BOOKS BEHIND/THROUGH BARS WILL BE MEETING AT FREEBIRD’S IN COBBLE HILL, ON COLUMBIA BETWEEN DEGRAW AND KANE, WHILE ABC NO RIO RECONFIGURES ITS MANHATTAN SPACE. CLICK THE PHOTO FOR A LINK TO MORE INFO.
The Global Legal Information Network, efficiently named, can be accessed through the website of the law library of the Library of Congress.
At this point, everybody should be familiar with searching using terms and connectors. The chart above can be used as a reference guide until constructing a search becomes a second language. There is one tip for today, and that is provided by the Westlaw webinar team. Their advice for a situation when an initial search returns less than optimal results is to change the connectors, not the terms. It is likely that the chosen terms have been considered in relation to the present issue, and that issue hasn’t changed. By changing the connectors upon analysis of the results, a researcher can ‘dig around a bit’ and hopefully find more pertinent results. I haven’t mentioned that this is quick and easy, but I will, in a future post.
Of course, it always helps to have good light!
For an excellent history of the people who ensured that the library of the New York Law Institute would house a magnificent collection, as well as a fascinating look at the diversity of law publications which formed the basis of their early holdings, The New York Law Institute: History of the Library, by Wm. H. Winters, is a brief but elucidating.
The Law Library Association of Greater New York's “Bridge the Gap Legal Research Program” held Friday April 8 at the Tribeca campus of New York Law School provided an excellent introduction to the research process. Rather than an overview, a report on all of the exciting materials provided to the participants is in order (set the alarm for 6:00 a.m. sometime next April for the entire experience).
I arrived at the beautiful lobby of 185 W. Broadway a few minutes after 8:30, saw a table with the LLAGNY logo and walked up to register. With my nametag I also received a red carry bag with a VeloBound program/schedule, a small pamphlet and a large, heavy text. The maroon, hardbound volume is a treatise: New York Practice, by David Siegel, which outlines the rules of civil procedure of New York State. The pamphlet is the pocket part update to the main volume. LLAGNY ensured that all attendees had a ‘must read,’ while also enabling practical experience in cross-referencing coordinate texts.
The day inside matched the refreshing Spring day outside—the schedule offered sufficient break time to relax between sessions, and there were snacks, coffee and tea throughout the day, including a nice lunch buffet. The instructors were outgoing, friendly and supportive—I met a number of truly talented, inspiring men and women. I thank LLAGNY, and suggest a visit to their website for news on the upcoming student breakfast.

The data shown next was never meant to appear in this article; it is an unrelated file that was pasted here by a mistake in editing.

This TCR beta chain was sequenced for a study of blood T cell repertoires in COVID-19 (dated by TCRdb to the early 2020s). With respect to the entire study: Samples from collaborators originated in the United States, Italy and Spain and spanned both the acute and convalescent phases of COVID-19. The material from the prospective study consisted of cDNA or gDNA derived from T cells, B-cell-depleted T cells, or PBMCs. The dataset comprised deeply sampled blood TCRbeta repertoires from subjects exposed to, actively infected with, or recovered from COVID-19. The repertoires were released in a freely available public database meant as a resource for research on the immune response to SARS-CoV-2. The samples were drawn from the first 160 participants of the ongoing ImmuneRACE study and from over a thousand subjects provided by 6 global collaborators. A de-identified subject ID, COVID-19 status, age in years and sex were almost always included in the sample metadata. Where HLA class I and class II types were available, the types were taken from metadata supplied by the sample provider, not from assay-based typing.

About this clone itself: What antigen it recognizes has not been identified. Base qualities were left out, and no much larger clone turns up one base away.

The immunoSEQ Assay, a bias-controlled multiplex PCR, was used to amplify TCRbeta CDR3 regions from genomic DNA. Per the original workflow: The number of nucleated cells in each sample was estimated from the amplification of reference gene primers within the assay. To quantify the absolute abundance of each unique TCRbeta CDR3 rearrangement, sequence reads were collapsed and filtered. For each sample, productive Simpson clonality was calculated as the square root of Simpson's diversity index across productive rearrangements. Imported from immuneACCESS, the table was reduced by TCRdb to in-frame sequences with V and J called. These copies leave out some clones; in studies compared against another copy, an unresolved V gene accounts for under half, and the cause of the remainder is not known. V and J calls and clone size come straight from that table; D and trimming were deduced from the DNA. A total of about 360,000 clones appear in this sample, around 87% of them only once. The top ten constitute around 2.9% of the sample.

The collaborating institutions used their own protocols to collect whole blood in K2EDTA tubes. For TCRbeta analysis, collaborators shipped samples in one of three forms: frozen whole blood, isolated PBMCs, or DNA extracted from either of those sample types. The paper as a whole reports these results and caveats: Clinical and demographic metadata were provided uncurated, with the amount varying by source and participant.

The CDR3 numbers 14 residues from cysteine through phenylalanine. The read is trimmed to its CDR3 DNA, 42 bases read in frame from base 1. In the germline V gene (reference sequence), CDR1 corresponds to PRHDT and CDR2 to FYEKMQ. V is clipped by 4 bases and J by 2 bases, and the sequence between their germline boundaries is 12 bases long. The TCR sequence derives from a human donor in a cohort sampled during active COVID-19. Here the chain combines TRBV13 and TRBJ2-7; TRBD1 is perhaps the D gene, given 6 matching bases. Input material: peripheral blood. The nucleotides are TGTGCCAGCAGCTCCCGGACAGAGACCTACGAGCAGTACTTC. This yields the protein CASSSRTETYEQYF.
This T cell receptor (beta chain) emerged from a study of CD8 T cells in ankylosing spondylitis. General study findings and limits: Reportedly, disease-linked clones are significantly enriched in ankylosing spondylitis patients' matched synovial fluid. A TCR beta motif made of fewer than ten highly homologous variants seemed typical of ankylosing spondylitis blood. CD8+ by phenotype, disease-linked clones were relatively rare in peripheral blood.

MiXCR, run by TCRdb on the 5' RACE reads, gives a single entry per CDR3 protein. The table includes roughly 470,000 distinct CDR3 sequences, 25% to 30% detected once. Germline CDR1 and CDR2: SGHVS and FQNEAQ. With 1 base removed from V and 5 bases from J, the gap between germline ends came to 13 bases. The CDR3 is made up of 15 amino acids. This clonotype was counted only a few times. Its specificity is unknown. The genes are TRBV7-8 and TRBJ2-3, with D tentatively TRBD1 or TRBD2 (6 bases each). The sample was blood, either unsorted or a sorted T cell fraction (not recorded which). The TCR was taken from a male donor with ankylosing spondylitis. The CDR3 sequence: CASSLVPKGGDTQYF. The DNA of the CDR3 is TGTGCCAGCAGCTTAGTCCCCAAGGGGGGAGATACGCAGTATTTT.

Google Scholar is an excellent resource which ‘provides a simple way to broadly search for scholarly literature . . . across many disciplines and sources.’ Among these disciplines is law, and Scholar enables keyword searching in the text of legal opinions and journals. Searches return full text of cases, as well as citation history for quick linking to related cases. Advanced searches are possible using numerous filtering functions, such as the template checkbox page which lists all Federal and State courts (this page can be printed as a ready reference guide!).
The West eLearning Center website is a valuable learning tool, offering professionally directed legal research seminars online, enabling an easy and efficient introduction to the vast searching capabilities of Westlaw and WestlawNext. Each webinar focuses on a different area of research, i.e. ‘It’s the Law: Finding Statutes and Regulations on Westlaw’ and ‘Basic WestlawNext Skills - Finding the Information You Need Quickly.’ You don’t need a Westlaw subscription, just register at the West eLearning Center, open the calendar of webinars and register for as many as you’d like. Email alerts remind you of your appointment, and once you ‘click to attend’ you are called directly to listen to the instructor (or use computer headset). Then, the instructor takes over your screen, and the lesson has begun. You may also get a ten dollar e-gift for Starbucks - I did!
St. John’s University is the home of The Rittenberg Law Library. The library’s website is easily navigated, with guides for using both the physical and virtual facilities. Note that this is an official depository library for the United States, New York State and the United Nations, accessible to the public. I recently discovered an apparently recent appearance of law reviews, journals, and more, in the dollar racks wrapping the Strand at Broadway and 12th. These materials are valuable in seeing the state of law, both specific and general, at a certain point in time.